For years he was with light comedies where he encapsulated the anxiety and trepidation of being a hapless human being. Whether they were inspiring teachers or lost boys grown old, parents by accident or parents with a willful bent, he played characters with the sort of commitment that almost made you wince with discomfort. We would ask ourselves, just how much pain was the comic facade hiding?

There were so many dimensions to Robin Williams as an actor it made you wonder how he kept all those aspects in check. Perhaps the sad demise tells us that he couldn’t. It is reported that he was teetotal for a long time until he found himself on set in Alaska. The movie they would be talking about would be ‘Insomnia’ where he starred opposite Al Pacino, playing a psychokiller. You could just see how he might have slipped back into the twilight of his alcoholism on set in a land where the sun doesn’t set, far away from home on his own, playing opposite the doyen of method acting, while trying to hone in on an evil character that works in isolation. The film was a rare odd note in his catalogue of films – rare because he played the bad guy but also he played a character that didn’t resonate with the natural Williams style, thus cutting himself off from his own strengths. It was intense but off-kilter in an uncomfortable way, as if he had lost direction and so decided to do something totally different and self-destructive in order to find something new.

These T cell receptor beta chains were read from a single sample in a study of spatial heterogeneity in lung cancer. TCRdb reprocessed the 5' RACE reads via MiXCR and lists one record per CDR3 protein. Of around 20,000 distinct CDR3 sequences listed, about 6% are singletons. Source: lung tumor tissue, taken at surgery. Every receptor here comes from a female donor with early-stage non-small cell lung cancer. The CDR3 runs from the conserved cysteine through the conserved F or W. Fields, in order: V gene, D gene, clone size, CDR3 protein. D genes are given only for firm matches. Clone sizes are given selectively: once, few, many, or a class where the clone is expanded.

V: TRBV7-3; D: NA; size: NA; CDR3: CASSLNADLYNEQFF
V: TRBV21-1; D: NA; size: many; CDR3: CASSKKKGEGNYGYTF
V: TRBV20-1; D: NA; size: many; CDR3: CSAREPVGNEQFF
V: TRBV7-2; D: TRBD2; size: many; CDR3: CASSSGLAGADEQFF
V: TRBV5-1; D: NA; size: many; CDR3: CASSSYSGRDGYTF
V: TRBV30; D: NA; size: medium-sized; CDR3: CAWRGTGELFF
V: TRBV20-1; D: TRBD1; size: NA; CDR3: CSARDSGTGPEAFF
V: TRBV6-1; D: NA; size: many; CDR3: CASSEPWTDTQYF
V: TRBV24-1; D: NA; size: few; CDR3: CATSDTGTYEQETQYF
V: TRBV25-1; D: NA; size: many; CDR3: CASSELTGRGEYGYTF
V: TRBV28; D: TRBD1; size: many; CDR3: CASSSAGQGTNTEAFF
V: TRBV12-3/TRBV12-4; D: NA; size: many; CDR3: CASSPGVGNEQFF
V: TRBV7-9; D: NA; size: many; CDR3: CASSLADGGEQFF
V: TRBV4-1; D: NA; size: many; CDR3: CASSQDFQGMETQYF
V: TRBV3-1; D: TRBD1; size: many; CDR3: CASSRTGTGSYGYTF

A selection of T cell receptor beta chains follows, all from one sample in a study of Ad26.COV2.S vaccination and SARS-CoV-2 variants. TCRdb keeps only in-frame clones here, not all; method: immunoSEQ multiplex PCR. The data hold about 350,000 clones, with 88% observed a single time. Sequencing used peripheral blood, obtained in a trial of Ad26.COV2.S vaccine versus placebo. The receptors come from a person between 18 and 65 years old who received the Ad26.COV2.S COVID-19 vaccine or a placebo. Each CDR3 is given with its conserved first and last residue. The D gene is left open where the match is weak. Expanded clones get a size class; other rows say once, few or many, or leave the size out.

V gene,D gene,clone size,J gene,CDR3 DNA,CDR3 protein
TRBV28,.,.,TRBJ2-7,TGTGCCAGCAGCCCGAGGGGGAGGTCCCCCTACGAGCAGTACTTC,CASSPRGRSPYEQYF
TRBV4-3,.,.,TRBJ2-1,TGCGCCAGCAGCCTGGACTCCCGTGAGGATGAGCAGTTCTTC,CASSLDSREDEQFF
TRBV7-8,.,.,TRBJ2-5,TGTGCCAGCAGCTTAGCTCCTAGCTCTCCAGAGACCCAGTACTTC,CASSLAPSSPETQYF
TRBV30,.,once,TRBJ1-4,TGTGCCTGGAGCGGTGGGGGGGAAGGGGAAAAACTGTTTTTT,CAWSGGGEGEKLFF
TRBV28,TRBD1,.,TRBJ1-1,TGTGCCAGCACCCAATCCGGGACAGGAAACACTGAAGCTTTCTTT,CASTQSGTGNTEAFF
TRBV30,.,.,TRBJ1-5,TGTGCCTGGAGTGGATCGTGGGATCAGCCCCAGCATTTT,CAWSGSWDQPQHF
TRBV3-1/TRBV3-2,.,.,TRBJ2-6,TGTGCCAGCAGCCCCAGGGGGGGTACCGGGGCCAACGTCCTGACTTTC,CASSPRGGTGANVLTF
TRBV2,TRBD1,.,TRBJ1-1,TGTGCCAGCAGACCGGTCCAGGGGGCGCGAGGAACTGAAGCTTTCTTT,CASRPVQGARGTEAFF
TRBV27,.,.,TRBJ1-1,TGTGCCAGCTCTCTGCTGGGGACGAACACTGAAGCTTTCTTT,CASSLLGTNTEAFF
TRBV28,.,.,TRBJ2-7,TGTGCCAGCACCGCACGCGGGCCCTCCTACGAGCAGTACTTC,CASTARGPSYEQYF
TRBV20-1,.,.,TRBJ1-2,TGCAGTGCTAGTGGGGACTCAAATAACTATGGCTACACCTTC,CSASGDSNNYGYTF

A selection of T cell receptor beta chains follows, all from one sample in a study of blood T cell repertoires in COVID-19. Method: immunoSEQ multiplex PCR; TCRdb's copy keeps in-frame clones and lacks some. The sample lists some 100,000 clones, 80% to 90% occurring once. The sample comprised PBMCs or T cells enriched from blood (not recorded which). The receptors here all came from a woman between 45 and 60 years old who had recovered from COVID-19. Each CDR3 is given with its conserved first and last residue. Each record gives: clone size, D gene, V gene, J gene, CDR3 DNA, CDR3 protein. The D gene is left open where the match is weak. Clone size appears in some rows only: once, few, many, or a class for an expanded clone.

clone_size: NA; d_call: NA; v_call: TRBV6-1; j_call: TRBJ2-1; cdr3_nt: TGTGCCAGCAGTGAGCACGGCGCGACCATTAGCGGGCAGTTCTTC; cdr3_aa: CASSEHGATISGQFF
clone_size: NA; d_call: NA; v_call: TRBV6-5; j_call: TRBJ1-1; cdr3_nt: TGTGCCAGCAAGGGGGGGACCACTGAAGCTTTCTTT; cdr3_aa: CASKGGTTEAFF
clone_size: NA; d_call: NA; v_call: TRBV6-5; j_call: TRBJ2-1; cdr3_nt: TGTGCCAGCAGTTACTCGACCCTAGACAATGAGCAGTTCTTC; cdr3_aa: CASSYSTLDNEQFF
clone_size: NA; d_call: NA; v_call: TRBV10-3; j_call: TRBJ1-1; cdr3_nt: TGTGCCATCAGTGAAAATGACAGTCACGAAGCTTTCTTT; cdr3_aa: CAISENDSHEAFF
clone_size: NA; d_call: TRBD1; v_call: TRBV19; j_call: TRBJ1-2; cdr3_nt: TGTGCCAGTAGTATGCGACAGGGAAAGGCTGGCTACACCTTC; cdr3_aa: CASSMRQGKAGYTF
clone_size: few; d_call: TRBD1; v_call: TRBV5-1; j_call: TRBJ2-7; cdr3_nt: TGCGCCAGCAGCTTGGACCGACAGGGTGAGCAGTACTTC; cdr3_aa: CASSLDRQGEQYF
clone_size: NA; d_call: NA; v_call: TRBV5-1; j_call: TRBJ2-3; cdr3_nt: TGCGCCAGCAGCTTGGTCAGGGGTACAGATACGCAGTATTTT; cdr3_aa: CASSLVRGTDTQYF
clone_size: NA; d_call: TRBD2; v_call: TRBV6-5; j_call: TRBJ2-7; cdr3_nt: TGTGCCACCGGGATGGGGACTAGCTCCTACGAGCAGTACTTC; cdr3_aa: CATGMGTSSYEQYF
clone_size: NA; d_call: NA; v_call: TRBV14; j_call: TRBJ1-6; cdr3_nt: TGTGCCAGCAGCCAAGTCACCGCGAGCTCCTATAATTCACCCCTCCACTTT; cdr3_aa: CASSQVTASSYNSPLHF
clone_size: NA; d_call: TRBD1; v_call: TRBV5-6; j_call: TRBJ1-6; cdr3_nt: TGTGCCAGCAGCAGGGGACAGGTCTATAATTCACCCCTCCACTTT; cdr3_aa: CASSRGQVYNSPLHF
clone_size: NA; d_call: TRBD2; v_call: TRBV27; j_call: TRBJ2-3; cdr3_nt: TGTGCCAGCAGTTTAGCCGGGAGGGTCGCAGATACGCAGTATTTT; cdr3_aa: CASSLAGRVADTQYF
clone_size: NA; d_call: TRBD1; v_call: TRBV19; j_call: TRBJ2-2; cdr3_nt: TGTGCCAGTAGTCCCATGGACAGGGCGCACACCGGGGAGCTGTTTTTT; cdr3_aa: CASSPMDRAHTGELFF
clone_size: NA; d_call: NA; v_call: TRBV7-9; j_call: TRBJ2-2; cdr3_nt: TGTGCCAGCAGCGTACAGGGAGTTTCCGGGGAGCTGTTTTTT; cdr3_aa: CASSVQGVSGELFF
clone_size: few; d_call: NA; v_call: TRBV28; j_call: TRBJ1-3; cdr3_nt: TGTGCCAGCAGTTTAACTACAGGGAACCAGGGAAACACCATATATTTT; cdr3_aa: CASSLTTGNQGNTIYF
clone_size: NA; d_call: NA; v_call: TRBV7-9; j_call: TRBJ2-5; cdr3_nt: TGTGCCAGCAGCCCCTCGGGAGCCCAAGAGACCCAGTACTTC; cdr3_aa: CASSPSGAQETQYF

As an actor he had phenomenal gusto and neurotic energy as well as a teary-eyed sentimentalist bludgeon that sat badly with some critics. His standup routines appearances were legendary, while he remained a difficult interviewee to watch. If you are a public person, then the oeuvre you leave behind is essentially the summation of your career; and in his case it was a magnificent career in movies. His work remain as a testament to the complexity of the man as well as the dexterity in his craft.

It is so tremendously sad to find that he was indeed a clown that lived in the shadow of depression that led to his demise. He will be missed greatly by so many of us who were entertained by him.

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News That’s Fit To Punt – 11/Aug/2014

Gotta Admit I Was Wrong

Australia’s contingent to the Ukraine went and returned in the last week and a bit. I know I sounded alarms about sending troops but sanity prevailed and nobody got shot at by east Ukrainian Separatists. This is a  good thing. The best thing about it was how Russia was blocked from turning the tragedy into a kind of political football to slam the government in Kiev. Sometimes your side shoots down a third party plane, it’s not the other side’s provocation.

Now that the Australian contingent is on its way home, Julie Bishop is saying all items are on  the table for applying sanctions to Russia. Of course,it’s easy for Australia to play hard rhetoric because we don’t really rely on oil and gas from Russia, unlike the NATO nations.  Germany in particular has been expertly perched on the fence playing both sides, mainly because the German industrial might is entirely dependent on the flow of energy from Russia. I guess it’s a bit like Frank Herbert’s ‘Dune’ where the catchcry is “the Spice Must Flow”; the oil and gas must flow for Germany to be Germany and in turn for Europe to be Europe.